The point was found in 2011 in central Fairfax County, Virginia. The artifact was recovered when young boys were digging into the clay in a local stream bottom. In 2019 the family reported it to local archeologist, Patrick O’Neill, who directed them to retired Fairfax County Archeologist, Mike Johnson, whose research specialty is the Paleoamerican period. Near the end of 2019, a trip was made by Johnson and fellow Paleoindian specialist Dr. Bruce Bradley, to inspect the point in person. They both agreed this was a spectacular authentic find of a Paleoindian time period artifact, and that it deserved futher attention from the archaeology community. The original was sent to Occoquan Paleotechnics for molding and casting, and taken by Michael Frank to compare with reference collections in the Smithsonian's Paleoindian Lab. It was concluded there, that this artifact fit most closely with the collections and materials from the area of New York.
The point is made of dark chert with a greenish tint. It could be dark Normanskill chert from Central New York. Technologically, it resembles Barnes-like points from the Lamb site near Buffalo, New York. Lamb was excavated by R. Michael Gramly (1999) and the points cast by Pete Bostrom. The Scott point also resembles Redstone points from the Southeastern Coastal Plain (see Albert Goodyear 2006). Due to its geographical location, it could indicate interaction between the two regions during the late fluted point period.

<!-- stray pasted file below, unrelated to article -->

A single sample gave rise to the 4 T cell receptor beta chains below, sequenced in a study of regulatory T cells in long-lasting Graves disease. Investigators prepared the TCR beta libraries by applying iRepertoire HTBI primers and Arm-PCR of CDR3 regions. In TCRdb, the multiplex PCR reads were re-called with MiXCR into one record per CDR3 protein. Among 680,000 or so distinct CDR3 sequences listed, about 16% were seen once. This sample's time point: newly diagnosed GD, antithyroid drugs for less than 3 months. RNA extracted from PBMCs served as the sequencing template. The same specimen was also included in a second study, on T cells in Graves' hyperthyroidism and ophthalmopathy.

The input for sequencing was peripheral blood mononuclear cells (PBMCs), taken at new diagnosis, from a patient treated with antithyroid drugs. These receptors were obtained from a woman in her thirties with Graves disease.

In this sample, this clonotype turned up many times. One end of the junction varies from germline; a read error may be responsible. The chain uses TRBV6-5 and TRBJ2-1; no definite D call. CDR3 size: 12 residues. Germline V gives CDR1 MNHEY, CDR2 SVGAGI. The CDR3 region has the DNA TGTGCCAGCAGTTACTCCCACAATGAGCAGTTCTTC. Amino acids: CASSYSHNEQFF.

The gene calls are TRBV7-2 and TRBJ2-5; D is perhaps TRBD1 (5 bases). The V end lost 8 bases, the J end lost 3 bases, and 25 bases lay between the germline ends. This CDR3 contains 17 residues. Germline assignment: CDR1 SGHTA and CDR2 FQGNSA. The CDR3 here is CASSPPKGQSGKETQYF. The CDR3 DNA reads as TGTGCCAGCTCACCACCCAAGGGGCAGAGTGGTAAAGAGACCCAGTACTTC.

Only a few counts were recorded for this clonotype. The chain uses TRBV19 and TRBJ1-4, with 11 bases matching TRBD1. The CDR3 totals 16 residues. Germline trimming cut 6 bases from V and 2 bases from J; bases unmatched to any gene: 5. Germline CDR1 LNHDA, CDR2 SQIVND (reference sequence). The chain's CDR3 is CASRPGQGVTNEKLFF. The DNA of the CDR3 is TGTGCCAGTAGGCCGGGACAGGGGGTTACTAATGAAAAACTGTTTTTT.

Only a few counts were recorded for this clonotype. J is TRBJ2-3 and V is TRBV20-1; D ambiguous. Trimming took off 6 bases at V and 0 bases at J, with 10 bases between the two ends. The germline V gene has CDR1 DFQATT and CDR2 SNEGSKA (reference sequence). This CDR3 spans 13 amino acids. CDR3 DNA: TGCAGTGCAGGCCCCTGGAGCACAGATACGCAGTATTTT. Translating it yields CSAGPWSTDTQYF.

The point’s superior craftmanship is distinctive. It is exceptionally thin for its size with a 6.3:1 maximum width, thickness ratio (WTR) and a 9.25:1 WTR in the flutes. It is 130 mm. long (5.25+ in.) by 37 mm. wide (3.5+ in.). Its most distinguishing characteristics are its long flutes: one being almost full-length and the other almost half the point’s length. Final lateral flaking appears to be finely controlled percussion followed by percussion/pressure edge straightening.
This amazing find was donated to the scientific community by the famiily, to Fairfax County archaeology in 2020. (cast copyright Occpaleo 2020) Thank you to Mike Johnson for initial examination and text provided here.